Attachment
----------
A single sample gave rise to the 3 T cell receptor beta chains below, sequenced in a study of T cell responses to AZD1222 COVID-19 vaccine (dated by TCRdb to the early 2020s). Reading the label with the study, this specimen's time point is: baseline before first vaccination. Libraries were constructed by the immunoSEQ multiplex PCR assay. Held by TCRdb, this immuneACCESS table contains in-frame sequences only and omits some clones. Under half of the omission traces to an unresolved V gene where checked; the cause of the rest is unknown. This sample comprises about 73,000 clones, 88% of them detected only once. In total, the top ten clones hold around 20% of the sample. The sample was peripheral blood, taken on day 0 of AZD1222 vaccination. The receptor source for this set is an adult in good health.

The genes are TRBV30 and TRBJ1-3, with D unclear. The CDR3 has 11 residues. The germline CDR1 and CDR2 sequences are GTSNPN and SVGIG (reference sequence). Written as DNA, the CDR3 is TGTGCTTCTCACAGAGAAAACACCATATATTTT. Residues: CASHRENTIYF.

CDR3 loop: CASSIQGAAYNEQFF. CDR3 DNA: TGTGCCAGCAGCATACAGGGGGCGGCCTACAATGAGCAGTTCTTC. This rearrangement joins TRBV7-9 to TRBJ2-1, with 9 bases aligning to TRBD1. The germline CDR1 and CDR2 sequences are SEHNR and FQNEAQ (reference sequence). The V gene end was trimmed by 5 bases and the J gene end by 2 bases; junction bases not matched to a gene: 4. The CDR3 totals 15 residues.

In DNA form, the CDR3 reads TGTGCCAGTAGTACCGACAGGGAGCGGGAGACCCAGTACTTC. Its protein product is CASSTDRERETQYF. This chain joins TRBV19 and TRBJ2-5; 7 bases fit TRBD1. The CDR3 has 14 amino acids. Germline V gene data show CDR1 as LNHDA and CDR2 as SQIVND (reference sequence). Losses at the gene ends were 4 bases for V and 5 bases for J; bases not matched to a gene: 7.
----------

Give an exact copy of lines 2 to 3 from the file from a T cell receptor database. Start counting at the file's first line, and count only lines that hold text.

The genes are TRBV30 and TRBJ1-3, with D unclear. The CDR3 has 11 residues. The germline CDR1 and CDR2 sequences are GTSNPN and SVGIG (reference sequence). Written as DNA, the CDR3 is TGTGCTTCTCACAGAGAAAACACCATATATTTT. Residues: CASHRENTIYF.

CDR3 loop: CASSIQGAAYNEQFF. CDR3 DNA: TGTGCCAGCAGCATACAGGGGGCGGCCTACAATGAGCAGTTCTTC. This rearrangement joins TRBV7-9 to TRBJ2-1, with 9 bases aligning to TRBD1. The germline CDR1 and CDR2 sequences are SEHNR and FQNEAQ (reference sequence). The V gene end was trimmed by 5 bases and the J gene end by 2 bases; junction bases not matched to a gene: 4. The CDR3 totals 15 residues.